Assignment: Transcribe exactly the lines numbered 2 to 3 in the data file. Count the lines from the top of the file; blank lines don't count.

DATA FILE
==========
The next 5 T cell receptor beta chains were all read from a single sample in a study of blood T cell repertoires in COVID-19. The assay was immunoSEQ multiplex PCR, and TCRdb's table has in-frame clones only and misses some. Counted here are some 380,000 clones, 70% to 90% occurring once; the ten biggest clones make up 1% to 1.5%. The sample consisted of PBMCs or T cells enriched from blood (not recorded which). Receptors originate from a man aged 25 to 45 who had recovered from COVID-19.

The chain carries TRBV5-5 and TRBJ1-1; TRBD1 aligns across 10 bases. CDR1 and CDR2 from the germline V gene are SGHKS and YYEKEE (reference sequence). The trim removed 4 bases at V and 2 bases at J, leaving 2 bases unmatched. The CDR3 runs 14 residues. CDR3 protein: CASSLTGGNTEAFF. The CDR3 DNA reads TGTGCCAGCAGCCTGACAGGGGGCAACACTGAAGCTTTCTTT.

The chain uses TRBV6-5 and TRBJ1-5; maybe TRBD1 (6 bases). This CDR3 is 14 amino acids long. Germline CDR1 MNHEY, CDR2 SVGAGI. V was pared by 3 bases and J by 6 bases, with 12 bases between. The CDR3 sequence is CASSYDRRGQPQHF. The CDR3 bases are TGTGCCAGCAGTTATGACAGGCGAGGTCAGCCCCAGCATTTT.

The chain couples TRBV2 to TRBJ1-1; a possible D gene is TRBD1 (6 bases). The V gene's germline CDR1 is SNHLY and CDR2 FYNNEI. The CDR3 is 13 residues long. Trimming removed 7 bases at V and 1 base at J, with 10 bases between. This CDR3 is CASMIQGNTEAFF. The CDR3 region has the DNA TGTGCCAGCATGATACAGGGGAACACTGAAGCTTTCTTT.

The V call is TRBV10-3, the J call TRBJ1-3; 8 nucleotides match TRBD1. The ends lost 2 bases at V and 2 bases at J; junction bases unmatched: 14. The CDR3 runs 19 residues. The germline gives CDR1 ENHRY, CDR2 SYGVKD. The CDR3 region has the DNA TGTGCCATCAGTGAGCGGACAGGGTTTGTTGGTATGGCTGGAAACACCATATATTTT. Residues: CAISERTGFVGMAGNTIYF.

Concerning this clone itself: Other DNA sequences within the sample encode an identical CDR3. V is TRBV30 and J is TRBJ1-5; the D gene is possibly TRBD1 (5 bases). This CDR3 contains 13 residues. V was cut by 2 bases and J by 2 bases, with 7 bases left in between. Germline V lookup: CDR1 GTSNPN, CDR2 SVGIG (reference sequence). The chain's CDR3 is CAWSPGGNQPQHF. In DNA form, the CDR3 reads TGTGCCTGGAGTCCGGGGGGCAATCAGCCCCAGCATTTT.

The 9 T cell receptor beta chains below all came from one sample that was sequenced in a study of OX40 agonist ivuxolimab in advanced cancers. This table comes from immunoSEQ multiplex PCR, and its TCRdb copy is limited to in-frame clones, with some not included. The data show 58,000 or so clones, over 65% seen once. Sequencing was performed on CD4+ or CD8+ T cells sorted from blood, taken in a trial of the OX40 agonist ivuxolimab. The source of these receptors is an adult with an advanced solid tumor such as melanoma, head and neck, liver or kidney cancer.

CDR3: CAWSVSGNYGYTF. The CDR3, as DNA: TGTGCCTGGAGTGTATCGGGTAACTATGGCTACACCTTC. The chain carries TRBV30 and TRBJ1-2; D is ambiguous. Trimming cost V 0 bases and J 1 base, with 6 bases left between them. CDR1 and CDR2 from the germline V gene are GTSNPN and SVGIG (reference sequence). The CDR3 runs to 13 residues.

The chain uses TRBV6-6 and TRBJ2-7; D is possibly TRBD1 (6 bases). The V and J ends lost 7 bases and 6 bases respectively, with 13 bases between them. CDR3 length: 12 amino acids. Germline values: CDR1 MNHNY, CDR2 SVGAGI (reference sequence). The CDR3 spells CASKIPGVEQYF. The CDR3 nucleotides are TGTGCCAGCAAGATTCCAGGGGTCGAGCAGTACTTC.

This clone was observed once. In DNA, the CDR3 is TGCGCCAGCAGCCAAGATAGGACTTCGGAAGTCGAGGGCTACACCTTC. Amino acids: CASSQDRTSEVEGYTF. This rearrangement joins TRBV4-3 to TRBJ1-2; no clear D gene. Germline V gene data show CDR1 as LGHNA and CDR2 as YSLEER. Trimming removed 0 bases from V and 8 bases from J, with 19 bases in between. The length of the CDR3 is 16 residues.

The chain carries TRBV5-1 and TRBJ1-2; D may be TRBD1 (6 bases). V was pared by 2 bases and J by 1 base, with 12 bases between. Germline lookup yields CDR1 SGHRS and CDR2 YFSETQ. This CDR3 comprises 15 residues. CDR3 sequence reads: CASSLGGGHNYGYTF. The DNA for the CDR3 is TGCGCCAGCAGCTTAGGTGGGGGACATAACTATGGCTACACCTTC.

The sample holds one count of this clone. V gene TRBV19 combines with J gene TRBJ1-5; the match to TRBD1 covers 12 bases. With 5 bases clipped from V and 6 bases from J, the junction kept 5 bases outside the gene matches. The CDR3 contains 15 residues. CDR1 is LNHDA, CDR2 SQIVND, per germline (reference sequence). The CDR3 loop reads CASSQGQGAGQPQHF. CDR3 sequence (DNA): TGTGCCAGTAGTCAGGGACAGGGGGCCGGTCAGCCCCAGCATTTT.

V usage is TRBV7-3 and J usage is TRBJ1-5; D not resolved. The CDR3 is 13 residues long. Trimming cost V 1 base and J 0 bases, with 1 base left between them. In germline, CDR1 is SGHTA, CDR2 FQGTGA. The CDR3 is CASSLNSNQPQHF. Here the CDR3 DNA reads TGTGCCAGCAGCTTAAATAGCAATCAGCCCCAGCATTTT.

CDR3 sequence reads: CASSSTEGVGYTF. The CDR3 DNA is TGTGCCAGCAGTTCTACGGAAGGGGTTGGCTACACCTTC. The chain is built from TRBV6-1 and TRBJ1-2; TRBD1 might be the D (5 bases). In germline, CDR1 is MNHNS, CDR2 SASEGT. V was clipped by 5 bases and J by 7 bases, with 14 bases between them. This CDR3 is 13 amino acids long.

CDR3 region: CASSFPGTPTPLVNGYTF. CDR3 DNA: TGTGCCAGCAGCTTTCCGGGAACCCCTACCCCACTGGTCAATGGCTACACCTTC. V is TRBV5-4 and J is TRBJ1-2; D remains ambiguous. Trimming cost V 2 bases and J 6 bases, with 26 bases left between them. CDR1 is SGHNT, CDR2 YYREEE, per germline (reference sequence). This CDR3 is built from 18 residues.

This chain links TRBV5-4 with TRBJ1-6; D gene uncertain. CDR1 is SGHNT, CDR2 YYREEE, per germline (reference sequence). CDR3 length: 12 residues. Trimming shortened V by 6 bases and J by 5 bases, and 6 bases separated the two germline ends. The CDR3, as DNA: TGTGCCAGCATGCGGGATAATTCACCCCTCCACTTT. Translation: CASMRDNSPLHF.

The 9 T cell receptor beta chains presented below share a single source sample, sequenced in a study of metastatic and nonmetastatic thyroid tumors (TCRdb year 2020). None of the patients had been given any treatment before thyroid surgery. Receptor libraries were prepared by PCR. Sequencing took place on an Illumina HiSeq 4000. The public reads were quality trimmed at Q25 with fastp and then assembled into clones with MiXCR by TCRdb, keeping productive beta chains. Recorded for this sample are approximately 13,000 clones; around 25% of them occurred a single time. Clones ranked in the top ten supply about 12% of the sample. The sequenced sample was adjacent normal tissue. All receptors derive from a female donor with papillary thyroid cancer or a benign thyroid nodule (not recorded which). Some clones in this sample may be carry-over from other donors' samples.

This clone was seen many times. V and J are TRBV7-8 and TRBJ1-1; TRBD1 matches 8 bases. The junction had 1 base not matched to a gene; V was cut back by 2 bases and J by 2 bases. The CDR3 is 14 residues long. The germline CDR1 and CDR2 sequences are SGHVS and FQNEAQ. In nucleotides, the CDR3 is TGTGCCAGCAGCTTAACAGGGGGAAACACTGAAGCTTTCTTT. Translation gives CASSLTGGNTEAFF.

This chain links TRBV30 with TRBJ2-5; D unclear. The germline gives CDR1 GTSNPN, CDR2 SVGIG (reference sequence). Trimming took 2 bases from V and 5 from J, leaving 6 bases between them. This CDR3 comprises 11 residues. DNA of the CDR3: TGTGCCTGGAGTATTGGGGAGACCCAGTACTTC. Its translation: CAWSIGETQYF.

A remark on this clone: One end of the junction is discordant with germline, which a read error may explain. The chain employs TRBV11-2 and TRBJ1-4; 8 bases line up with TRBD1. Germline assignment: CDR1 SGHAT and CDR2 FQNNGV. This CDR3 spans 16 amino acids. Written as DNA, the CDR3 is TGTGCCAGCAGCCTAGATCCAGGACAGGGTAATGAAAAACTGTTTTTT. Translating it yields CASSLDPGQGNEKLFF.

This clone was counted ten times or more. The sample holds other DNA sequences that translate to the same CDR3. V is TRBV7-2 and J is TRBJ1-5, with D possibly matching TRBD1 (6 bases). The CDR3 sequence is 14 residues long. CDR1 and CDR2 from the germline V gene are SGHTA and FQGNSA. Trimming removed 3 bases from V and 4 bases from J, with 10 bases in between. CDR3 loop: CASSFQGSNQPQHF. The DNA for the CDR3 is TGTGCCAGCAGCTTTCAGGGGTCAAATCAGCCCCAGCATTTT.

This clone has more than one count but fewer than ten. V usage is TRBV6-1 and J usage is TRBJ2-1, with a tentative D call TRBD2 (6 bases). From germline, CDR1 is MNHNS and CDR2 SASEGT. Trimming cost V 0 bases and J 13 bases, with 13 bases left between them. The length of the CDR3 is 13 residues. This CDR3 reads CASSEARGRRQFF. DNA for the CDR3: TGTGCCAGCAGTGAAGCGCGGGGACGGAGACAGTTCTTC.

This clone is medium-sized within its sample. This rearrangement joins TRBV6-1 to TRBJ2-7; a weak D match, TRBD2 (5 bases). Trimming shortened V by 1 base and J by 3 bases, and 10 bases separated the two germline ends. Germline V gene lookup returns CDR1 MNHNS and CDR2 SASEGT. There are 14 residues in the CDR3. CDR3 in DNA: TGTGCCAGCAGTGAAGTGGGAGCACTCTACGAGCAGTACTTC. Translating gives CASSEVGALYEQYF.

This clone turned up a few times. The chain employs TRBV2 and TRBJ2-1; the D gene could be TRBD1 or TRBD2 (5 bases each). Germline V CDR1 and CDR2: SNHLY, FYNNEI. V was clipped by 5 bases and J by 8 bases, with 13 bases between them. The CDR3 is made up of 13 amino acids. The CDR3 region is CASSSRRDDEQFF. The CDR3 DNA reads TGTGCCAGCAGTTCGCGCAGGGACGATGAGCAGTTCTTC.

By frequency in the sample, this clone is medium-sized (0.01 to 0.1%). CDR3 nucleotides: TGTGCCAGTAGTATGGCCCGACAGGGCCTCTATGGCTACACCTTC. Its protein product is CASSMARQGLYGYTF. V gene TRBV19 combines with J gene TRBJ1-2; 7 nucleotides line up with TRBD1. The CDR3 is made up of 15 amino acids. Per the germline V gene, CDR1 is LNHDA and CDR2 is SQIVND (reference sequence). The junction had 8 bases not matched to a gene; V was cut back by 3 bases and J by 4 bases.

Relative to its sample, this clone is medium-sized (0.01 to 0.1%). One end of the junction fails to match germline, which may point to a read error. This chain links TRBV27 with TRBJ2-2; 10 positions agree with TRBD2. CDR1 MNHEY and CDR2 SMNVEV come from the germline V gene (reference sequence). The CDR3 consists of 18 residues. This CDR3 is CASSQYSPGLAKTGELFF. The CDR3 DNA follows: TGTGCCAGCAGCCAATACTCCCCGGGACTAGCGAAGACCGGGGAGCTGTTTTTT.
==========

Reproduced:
The chain carries TRBV5-5 and TRBJ1-1; TRBD1 aligns across 10 bases. CDR1 and CDR2 from the germline V gene are SGHKS and YYEKEE (reference sequence). The trim removed 4 bases at V and 2 bases at J, leaving 2 bases unmatched. The CDR3 runs 14 residues. CDR3 protein: CASSLTGGNTEAFF. The CDR3 DNA reads TGTGCCAGCAGCCTGACAGGGGGCAACACTGAAGCTTTCTTT.

The chain uses TRBV6-5 and TRBJ1-5; maybe TRBD1 (6 bases). This CDR3 is 14 amino acids long. Germline CDR1 MNHEY, CDR2 SVGAGI. V was pared by 3 bases and J by 6 bases, with 12 bases between. The CDR3 sequence is CASSYDRRGQPQHF. The CDR3 bases are TGTGCCAGCAGTTATGACAGGCGAGGTCAGCCCCAGCATTTT.